A Year of Covid-19


A Year of Covid-19

Summer Wadleigh

Covid-19 has provided the world with a very different way to measure time. Since its origin, people have been counting the days in which one could return to in person schooling or see a long distance family member again without the potential health risk. More than anything, Coronavirus has acted as a dangerous halt both physically and emotionally, evoking a vast array of change. Varying in intensity, everybody has had something taken from them within the last 365 days in the process of adjusting to a world where Coronavirus exists.

Since the virus first came to America, the most heavy loss has been seen in that of human life. In the last year, the United States has had over 500,000 Coronavirus related deaths, and that number only continues to increase with each passing day. Especially here in Florida, where we have the third highest case number in the country. While people are mourning experiences and memories that never got to exist outside of their imagination, other people have spent the last year in immense grief over someone close to them. Every loss is entirely valid and comes with a very specific set of emotions, though more than anything, Coronavirus has robbed the world of something irreplaceable: the human experience.

Aside from human life itself, Coronavirus has immensely affected those in transitional phases of their lives, such as students. I fall into this category myself, as I am senior in high school and have done the entirety of this year from my bedroom. Class of 2020 and class of 2021 have lost a lot of very valuable experiences due to Coronavirus, including things like graduation and senior prom. While these thing seem incredibly mundane in comparison to people who tested positive or those working on the frontlines to keep everyone safe, these are still important experiences that are being missed. It is such a specific and almost indescribable grief, and it’s hard to let yourself feel those things without simultaneously feeling selfish in knowing that other people are facing more important hardships. No matter how seemingly small, Coronavirus has inflicted change onto everybody this year in some way. It’s important to give yourself time to feel everything out and adjust to an entirely different reality while existing in such a transitional time in life.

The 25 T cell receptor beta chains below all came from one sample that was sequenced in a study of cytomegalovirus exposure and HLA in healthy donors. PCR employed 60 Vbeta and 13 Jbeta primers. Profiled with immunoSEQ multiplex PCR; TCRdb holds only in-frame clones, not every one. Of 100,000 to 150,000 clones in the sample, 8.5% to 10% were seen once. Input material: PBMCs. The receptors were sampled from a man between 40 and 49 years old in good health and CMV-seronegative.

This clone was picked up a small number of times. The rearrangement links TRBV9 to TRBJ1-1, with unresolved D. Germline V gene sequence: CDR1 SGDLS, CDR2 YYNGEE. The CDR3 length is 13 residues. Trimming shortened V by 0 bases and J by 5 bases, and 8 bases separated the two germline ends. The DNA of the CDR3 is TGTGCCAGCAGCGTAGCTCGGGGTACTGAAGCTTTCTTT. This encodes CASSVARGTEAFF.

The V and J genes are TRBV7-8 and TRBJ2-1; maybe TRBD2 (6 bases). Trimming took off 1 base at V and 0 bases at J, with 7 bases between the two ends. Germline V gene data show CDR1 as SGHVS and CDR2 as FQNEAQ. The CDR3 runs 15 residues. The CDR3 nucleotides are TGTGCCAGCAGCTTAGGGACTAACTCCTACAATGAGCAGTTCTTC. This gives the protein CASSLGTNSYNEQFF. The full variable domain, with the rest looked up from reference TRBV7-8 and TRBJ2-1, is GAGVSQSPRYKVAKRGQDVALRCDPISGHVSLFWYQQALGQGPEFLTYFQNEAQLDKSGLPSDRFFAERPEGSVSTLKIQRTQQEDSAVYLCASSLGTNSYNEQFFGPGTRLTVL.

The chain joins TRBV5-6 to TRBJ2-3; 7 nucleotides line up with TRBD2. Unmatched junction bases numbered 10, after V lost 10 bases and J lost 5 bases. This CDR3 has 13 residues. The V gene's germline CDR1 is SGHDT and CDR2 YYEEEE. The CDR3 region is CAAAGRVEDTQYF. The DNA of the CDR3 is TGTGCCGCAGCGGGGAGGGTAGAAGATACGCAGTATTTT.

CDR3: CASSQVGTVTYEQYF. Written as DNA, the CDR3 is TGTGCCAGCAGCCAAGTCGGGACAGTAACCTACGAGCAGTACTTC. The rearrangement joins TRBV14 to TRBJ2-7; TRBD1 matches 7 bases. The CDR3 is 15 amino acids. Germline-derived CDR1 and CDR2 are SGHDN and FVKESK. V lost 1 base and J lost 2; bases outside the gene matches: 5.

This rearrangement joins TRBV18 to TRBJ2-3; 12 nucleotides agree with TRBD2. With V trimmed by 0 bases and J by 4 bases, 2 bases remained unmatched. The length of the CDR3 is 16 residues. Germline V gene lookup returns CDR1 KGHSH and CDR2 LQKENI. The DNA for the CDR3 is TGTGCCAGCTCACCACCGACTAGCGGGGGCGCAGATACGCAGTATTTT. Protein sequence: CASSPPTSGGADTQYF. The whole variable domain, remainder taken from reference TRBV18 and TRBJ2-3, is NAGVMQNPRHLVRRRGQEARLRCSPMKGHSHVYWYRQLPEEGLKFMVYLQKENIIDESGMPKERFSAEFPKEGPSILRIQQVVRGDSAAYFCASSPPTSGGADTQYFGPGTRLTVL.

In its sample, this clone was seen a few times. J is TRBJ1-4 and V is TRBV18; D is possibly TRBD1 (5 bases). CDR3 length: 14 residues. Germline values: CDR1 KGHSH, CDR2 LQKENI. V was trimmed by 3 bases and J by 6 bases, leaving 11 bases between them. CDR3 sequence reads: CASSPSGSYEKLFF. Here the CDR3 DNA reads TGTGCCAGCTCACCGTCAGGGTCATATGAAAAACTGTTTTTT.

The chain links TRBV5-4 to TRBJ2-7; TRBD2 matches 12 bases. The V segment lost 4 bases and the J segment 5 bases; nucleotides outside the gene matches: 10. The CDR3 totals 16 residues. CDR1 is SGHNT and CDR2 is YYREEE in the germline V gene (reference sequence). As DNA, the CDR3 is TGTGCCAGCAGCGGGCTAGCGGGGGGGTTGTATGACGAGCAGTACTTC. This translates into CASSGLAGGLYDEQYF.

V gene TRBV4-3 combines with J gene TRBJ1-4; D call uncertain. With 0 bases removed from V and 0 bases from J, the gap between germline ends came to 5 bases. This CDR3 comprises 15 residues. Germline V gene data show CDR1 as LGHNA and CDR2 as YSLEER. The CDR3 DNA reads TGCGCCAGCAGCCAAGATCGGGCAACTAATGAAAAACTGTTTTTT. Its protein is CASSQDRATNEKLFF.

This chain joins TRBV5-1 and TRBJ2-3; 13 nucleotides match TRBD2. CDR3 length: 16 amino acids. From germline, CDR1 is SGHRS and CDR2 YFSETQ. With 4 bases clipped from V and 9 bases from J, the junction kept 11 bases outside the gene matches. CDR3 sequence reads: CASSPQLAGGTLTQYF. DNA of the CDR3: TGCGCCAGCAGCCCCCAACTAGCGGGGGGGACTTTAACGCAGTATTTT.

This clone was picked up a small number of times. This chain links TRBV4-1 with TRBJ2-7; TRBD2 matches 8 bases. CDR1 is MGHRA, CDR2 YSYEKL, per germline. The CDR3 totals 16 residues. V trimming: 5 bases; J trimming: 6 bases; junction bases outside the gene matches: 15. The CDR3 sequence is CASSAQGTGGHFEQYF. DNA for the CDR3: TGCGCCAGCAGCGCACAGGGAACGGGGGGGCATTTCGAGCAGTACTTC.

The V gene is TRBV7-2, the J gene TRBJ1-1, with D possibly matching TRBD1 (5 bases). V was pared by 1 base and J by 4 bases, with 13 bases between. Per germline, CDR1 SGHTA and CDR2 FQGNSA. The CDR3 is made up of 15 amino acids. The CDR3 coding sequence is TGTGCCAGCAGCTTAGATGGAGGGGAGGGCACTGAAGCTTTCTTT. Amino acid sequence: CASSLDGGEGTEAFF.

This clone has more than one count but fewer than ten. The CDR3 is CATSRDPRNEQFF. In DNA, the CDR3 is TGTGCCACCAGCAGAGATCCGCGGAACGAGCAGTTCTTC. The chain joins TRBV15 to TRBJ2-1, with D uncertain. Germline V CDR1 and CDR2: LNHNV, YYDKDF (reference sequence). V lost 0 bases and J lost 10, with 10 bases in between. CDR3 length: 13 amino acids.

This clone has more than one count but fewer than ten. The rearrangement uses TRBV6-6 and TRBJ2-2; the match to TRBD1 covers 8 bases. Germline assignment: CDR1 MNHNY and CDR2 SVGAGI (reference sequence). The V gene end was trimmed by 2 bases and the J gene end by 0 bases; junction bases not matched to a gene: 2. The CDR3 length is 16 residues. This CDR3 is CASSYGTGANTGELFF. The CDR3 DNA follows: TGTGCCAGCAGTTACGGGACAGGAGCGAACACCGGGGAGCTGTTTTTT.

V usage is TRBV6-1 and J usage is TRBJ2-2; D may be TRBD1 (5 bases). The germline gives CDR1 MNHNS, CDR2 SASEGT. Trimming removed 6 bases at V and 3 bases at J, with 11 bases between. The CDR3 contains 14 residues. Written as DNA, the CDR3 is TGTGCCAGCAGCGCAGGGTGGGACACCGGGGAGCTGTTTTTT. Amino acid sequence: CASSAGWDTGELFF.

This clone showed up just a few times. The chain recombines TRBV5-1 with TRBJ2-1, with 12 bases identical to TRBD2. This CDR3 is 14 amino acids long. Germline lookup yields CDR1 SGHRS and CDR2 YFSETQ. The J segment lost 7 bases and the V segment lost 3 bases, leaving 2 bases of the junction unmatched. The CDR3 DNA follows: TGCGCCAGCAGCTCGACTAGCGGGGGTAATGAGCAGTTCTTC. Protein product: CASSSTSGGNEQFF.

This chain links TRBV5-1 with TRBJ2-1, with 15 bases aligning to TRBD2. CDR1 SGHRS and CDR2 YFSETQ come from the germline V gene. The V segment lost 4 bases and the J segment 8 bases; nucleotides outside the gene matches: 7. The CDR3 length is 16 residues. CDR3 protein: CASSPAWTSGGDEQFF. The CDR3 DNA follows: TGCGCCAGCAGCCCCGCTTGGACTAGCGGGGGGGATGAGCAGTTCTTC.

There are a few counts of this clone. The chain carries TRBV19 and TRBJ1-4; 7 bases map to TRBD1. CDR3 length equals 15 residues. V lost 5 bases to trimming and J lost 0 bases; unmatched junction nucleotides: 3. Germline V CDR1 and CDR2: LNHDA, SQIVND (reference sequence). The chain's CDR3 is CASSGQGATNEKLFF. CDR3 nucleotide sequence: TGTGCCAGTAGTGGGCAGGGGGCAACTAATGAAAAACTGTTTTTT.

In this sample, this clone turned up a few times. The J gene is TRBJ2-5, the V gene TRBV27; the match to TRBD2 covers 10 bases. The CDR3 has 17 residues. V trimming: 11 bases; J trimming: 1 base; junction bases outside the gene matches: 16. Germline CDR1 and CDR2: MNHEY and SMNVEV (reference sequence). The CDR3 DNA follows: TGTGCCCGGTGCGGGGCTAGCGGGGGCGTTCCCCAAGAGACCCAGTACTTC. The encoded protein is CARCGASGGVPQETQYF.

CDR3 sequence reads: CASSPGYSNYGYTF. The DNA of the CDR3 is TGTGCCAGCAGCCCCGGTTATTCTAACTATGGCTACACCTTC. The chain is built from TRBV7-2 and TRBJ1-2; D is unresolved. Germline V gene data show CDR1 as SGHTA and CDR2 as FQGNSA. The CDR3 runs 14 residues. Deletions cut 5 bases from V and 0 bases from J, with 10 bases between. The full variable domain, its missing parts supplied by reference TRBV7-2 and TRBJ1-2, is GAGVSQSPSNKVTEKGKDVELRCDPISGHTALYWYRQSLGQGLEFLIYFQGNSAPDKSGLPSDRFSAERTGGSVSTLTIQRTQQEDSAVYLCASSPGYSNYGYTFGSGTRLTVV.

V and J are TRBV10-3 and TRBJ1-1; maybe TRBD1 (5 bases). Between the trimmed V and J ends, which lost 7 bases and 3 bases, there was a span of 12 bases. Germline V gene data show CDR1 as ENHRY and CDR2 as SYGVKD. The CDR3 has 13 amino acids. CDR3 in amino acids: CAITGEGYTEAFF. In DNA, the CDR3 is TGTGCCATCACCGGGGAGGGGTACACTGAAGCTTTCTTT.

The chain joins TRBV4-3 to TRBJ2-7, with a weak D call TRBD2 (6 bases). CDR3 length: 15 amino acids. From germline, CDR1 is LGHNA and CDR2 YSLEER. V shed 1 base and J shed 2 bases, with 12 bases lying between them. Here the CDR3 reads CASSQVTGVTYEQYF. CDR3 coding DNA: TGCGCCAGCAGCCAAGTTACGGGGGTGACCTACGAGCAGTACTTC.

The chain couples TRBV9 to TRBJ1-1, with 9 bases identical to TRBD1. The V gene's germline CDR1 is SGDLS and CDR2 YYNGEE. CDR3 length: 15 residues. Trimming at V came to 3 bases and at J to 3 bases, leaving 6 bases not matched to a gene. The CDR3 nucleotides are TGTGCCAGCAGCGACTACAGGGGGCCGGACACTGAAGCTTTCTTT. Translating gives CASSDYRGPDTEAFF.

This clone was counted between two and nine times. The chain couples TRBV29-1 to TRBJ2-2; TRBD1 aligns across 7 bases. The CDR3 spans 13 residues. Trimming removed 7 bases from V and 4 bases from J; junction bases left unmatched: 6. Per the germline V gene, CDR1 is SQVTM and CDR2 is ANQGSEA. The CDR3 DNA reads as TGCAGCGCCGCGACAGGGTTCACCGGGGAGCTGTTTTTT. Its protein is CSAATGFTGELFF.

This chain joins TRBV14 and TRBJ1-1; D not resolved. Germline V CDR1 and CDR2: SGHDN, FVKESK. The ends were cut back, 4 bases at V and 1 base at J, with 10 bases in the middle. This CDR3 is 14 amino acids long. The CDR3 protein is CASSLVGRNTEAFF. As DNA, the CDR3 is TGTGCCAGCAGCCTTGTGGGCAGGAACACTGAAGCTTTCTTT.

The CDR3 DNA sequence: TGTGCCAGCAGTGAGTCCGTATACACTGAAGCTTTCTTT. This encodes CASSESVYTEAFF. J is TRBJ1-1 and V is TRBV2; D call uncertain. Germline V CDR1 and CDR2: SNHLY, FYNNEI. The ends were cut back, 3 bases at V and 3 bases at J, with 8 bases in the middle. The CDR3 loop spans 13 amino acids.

Photo Credit: Burst

Ultimately, any type of impactful loss occurring during this past year of Coronavirus falls into the grandness of the human experience. Whether it’s the loss of physical life or the loss of events that you had been looking forward to since you were a child, it is all so heavily reliant on human connection. Through the virus, we have lost so much of our usual opportunities to connect with one another. A decrease in morning commutes or hugging a friend while walking to your fourth period are so much more impactful than even I had initially thought. This past year has made me appreciate the reality of being human and desiring those seemingly regular interactions that are no longer so regular. While I know that there is a light waiting at the end of all of this, I hope that people can take at least one good thing from the tragedies of the last 365 days.